My 35 day African Overland Truck Adventure was nearing the end.  Day 29 was an 11 hour driving day (not including an hour time change and an hour crossing the border from Malawi into Tanzania).  We left our campsite at Lake Malawi by 6am and arrived to the border of Tanzania at 8am.  One hour later and we were on the road again (that was a big theme of the trip…on the road again…ha ha!  A few of the other travelers weren’t prepared for the challenges of all the driving and camping.  I added up how many hours of driving there were before I booked the trip and knew what I was getting myself into.)

We arrived at the Kisolanza Restcamp, nicknamed the “Old Farmhouse” at 5:30pm.    Because we were leaving in the morning by 5am, I decided to upgrade one last time to a room.  It was in an old horse stall (that had been renovated) and cost $30.  That’s one of the downsides of traveling solo – you don’t have someone to split the cost with (but there are plenty of upsides).  There was a down comforter on the bed..oouu…ahh!  And fresh flowers!  Here’s the room…

The next morning we didn’t even eat breakfast until we had been traveling for three hours.  We stopped at 8am – had our quick breakfast and made a sandwich to eat on the truck.  I rode up front with the driver, James, for a while and played music from my I-Pod.  He would take the intercom walkie-talkie and have it next to the speaker so the passengers in the back could hear the music.  I played everything from 50’s to current music.   I’m sure some of the 20 somethings loved my older music!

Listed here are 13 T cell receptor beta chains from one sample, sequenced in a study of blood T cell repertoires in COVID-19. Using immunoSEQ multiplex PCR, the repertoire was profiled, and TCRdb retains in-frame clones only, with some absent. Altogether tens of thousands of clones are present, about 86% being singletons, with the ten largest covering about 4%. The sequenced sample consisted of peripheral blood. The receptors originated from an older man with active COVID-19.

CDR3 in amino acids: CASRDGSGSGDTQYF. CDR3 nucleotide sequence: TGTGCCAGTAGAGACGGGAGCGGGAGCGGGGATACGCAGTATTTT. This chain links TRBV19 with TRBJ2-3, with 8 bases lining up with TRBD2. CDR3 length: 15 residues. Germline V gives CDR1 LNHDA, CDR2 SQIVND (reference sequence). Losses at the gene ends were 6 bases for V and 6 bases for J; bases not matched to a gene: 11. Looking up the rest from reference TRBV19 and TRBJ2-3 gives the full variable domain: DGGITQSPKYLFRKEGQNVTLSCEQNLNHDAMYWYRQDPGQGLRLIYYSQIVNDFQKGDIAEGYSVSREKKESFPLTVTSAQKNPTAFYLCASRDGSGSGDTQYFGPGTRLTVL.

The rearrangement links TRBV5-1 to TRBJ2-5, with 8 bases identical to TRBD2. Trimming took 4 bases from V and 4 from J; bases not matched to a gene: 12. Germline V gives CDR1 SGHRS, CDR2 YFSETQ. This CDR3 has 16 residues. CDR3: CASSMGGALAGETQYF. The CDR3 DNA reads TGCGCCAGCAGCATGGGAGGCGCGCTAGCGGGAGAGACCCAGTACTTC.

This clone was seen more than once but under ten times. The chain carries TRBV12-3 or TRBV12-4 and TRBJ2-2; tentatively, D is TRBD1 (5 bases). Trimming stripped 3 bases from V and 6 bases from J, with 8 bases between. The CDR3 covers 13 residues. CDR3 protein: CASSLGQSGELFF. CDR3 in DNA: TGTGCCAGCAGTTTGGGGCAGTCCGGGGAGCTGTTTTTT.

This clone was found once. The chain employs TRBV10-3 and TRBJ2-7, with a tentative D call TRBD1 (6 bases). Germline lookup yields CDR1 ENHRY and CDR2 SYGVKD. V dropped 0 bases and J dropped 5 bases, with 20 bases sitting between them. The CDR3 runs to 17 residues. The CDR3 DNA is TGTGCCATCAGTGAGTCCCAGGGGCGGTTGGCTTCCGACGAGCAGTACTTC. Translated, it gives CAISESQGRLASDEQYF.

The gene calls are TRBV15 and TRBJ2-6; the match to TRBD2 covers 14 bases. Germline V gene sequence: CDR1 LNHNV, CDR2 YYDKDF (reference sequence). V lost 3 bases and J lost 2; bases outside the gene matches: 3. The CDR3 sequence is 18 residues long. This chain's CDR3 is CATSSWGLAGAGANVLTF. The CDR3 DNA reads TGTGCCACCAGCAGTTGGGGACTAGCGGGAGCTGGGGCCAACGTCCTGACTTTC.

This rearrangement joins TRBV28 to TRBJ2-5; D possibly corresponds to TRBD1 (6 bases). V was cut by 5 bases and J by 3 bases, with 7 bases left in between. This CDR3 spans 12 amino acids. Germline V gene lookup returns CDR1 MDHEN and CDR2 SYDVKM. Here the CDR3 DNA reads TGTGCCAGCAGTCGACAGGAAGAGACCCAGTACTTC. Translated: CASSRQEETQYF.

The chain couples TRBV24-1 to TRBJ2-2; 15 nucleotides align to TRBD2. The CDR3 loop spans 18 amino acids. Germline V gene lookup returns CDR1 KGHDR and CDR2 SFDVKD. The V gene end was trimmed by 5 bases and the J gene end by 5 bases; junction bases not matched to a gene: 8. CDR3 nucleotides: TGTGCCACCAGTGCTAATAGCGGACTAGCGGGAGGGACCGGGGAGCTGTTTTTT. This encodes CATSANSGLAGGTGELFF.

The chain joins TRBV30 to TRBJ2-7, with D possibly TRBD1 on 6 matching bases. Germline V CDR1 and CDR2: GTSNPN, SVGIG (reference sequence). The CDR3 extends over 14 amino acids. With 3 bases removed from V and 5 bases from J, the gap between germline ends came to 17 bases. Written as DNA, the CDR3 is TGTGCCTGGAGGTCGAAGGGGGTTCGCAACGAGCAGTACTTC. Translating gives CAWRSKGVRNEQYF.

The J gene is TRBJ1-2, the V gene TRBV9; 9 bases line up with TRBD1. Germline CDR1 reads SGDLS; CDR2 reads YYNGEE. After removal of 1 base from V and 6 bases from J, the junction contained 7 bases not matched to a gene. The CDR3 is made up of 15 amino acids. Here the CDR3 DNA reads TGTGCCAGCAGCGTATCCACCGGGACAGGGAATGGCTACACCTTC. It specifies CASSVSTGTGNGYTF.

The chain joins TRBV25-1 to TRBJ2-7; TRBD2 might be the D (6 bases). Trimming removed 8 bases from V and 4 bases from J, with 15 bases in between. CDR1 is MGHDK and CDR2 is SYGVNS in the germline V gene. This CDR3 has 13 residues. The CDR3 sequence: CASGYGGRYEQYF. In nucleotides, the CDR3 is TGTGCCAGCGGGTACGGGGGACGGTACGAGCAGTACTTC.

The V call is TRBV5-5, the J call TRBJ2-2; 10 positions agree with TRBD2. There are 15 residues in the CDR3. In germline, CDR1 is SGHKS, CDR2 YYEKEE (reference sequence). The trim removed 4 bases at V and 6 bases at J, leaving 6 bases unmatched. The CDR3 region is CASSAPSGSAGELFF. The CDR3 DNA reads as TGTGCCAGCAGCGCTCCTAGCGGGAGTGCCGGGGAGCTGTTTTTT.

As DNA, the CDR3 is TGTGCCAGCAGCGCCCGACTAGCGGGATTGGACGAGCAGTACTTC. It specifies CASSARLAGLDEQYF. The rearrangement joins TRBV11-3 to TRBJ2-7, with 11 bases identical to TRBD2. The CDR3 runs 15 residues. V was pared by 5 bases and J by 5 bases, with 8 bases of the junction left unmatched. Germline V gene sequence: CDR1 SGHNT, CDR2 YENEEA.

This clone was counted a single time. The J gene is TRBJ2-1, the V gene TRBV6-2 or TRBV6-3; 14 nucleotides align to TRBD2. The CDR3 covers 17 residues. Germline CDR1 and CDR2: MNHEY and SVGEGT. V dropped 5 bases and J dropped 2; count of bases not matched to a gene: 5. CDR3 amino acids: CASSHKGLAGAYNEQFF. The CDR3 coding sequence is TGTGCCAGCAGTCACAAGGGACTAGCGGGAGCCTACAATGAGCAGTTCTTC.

We were stopped twice within one hour by the police for allegedly speeding and James had to give them money…that they just pocketed.  Another time he was stopped and the officer said he was hungry!  James told him, “Sorry man, I don’t have anything”!

We passed a pineapple field…

As we entered the outskirts of Dar Es Salaam, there were lots of people, shacks, and markets for miles and miles…

Thirteen hours later, we arrived at Makadi Beach Resort (campground) at 6pm.   After setting up my tent, having a drink, dinner and a quick swim in the pool…it was time to prepare for bed.  We were told not to swim in the ocean there because it was polluted from sewage, etc.  Even though you don’t do much while you’re in the Overland Truck, you still seem to be tired.

Before coming to Africa, I didn’t know what to expect.  I was in the middle of reading some books about Africa while driving through it, so I was learning more.  I wasn’t aware that there was so much corruption within the government and military in Tanzania and some of the other countries!

Malawi or Bust

My G Adventures Overland Truck group left our campsite in Zambia at 7am (for a 10 hour drive) and thirty minutes later we arrived to the border of Malawi.  I was told that all five of the border crossings that our group went through were relatively quick and easy as far as border crossings go (usually 20-45 minutes).  Sometimes the Tour Director would gather all of our passports and our filled out forms and handle it and other times we had to do it on our own.  Tourists are usually given some type of preferential treatment because we represent money.

Once in Malawi, we stopped first at a stand selling coal and firewood and loaded up.  Here are the people selling it…

Next stop was a local market and as I was wandering around taking a few photos, a man approached me and seemed a little angry.  He said, “You need to ask before you take a photo”.  (Most people I encountered throughout six countries in Africa could speak English)  At that moment I was going to take a photo of some rice and sugar or something like that and said to him, “Even of this rice”?  He said “Yes.  People want money for the photos”.  I encountered this quite a bit on the trip and would not give money for photos.  Some people were very nice about it when I would ask to take their photo.

I wondered what these leather strips were used for…